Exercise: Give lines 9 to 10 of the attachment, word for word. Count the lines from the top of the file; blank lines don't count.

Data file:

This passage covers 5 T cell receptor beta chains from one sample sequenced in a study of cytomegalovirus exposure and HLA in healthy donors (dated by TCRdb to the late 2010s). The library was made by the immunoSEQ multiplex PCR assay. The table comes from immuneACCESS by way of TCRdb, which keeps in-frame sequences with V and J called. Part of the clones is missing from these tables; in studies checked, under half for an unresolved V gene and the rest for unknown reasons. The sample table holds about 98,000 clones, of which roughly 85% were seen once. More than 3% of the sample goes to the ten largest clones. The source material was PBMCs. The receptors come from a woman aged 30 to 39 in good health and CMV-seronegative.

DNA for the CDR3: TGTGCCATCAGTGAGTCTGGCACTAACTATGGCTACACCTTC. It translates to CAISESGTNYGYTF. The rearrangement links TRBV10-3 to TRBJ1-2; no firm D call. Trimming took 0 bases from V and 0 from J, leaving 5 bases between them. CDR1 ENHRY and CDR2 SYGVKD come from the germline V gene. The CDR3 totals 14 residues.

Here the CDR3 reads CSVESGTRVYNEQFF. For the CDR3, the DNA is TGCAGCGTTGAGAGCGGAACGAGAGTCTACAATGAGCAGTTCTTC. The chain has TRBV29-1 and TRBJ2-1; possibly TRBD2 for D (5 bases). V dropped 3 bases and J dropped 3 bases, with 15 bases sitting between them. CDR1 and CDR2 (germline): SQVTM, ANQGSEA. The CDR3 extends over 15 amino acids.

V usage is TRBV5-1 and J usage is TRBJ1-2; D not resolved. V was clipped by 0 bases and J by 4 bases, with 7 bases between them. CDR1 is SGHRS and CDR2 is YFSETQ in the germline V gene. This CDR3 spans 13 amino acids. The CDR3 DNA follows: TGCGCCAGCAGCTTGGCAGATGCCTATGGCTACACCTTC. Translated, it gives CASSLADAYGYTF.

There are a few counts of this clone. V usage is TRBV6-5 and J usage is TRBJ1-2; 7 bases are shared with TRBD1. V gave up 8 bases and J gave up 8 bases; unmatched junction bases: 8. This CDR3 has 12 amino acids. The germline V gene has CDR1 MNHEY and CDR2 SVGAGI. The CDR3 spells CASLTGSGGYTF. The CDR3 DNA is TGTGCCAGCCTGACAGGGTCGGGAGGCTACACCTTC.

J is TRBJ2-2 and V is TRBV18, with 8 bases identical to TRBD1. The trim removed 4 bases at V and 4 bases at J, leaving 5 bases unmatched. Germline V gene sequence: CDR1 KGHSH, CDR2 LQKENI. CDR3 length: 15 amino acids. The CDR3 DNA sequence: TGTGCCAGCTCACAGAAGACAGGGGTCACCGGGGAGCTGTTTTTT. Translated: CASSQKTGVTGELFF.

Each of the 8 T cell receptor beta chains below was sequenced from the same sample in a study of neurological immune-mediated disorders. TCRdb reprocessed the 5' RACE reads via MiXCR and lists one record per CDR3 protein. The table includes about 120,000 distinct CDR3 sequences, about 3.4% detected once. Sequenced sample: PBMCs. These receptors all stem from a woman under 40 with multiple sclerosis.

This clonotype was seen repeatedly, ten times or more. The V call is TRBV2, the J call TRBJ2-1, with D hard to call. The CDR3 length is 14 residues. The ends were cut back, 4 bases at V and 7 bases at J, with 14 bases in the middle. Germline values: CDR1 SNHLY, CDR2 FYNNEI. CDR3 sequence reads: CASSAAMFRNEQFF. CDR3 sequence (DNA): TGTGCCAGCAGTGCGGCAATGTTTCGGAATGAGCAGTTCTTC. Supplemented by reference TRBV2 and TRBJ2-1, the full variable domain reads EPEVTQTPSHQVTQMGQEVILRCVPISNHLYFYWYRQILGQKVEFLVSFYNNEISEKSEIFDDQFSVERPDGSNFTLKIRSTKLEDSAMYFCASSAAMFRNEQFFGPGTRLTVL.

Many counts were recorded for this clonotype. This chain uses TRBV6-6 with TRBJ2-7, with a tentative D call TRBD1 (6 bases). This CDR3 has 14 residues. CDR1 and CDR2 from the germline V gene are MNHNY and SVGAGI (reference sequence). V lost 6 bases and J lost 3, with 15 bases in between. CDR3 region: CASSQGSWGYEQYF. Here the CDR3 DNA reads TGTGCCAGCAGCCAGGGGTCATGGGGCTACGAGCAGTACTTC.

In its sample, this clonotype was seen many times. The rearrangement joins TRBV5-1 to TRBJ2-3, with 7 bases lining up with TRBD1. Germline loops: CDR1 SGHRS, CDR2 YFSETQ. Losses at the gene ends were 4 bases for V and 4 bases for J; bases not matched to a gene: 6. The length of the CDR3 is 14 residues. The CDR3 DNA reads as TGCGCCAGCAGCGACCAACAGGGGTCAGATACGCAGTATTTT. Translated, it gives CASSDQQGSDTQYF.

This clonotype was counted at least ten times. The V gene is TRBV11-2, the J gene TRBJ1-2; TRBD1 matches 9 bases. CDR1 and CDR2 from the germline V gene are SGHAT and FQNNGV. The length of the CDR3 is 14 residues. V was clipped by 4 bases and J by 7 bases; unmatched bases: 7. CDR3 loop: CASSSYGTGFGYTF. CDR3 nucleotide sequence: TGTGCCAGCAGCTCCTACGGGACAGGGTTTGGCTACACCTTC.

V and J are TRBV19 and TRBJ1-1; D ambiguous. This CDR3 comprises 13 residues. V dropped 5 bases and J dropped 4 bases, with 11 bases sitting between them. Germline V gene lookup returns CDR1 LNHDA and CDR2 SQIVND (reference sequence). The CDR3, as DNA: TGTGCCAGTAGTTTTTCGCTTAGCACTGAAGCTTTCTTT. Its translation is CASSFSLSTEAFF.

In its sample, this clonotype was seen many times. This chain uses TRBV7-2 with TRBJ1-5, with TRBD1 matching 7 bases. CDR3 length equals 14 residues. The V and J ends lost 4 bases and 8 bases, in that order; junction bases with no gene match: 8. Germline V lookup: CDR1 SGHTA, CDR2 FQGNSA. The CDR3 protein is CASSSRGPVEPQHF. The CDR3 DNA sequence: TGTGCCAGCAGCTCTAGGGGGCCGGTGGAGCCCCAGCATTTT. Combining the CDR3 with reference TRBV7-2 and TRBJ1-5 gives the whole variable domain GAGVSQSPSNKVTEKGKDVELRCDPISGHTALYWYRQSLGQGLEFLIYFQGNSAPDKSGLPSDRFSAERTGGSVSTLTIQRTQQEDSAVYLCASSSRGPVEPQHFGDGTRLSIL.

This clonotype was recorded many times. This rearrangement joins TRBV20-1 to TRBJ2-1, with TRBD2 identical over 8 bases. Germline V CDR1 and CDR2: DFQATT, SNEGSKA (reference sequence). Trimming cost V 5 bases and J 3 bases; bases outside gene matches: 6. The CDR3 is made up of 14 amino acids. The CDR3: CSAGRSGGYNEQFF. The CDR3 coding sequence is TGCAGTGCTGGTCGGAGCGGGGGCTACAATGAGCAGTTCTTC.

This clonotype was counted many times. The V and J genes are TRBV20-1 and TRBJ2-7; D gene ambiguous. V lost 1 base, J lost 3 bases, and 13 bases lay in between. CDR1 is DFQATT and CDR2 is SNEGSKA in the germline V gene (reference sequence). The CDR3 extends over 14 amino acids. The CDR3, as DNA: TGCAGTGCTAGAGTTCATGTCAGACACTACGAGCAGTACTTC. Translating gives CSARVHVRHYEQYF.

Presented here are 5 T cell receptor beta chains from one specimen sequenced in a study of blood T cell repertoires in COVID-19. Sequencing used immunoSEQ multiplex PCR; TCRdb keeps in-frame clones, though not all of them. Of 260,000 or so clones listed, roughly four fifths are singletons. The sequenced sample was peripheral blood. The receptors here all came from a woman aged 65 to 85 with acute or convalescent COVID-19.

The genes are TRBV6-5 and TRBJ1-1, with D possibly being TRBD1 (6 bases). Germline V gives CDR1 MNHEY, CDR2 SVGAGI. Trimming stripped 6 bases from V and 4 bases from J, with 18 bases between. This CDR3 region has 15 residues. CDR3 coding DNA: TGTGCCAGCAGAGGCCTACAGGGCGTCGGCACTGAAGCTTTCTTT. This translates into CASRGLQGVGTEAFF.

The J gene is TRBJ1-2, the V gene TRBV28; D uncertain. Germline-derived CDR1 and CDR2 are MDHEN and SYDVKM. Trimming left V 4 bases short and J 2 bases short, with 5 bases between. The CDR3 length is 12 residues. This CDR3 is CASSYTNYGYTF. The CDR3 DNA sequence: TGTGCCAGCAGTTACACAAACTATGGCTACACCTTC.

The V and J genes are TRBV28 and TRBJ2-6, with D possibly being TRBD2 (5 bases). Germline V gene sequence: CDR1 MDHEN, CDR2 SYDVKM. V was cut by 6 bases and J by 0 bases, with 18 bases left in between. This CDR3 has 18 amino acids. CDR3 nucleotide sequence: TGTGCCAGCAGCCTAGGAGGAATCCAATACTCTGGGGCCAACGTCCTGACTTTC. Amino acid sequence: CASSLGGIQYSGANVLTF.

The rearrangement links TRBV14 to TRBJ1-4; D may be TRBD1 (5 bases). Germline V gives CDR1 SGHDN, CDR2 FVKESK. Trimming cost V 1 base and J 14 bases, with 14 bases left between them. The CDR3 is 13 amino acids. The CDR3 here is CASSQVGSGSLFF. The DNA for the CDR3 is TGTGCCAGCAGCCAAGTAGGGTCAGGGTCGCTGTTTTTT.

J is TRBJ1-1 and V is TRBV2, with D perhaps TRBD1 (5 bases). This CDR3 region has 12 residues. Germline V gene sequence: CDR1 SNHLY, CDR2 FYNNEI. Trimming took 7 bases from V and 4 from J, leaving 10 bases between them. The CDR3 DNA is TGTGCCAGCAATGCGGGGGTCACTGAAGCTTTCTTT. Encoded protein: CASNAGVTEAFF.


Many counts were recorded for this clonotype. This chain uses TRBV6-6 with TRBJ2-7, with a tentative D call TRBD1 (6 bases). This CDR3 has 14 residues. CDR1 and CDR2 from the germline V gene are MNHNY and SVGAGI (reference sequence). V lost 6 bases and J lost 3, with 15 bases in between. CDR3 region: CASSQGSWGYEQYF. Here the CDR3 DNA reads TGTGCCAGCAGCCAGGGGTCATGGGGCTACGAGCAGTACTTC.

In its sample, this clonotype was seen many times. The rearrangement joins TRBV5-1 to TRBJ2-3, with 7 bases lining up with TRBD1. Germline loops: CDR1 SGHRS, CDR2 YFSETQ. Losses at the gene ends were 4 bases for V and 4 bases for J; bases not matched to a gene: 6. The length of the CDR3 is 14 residues. The CDR3 DNA reads as TGCGCCAGCAGCGACCAACAGGGGTCAGATACGCAGTATTTT. Translated, it gives CASSDQQGSDTQYF.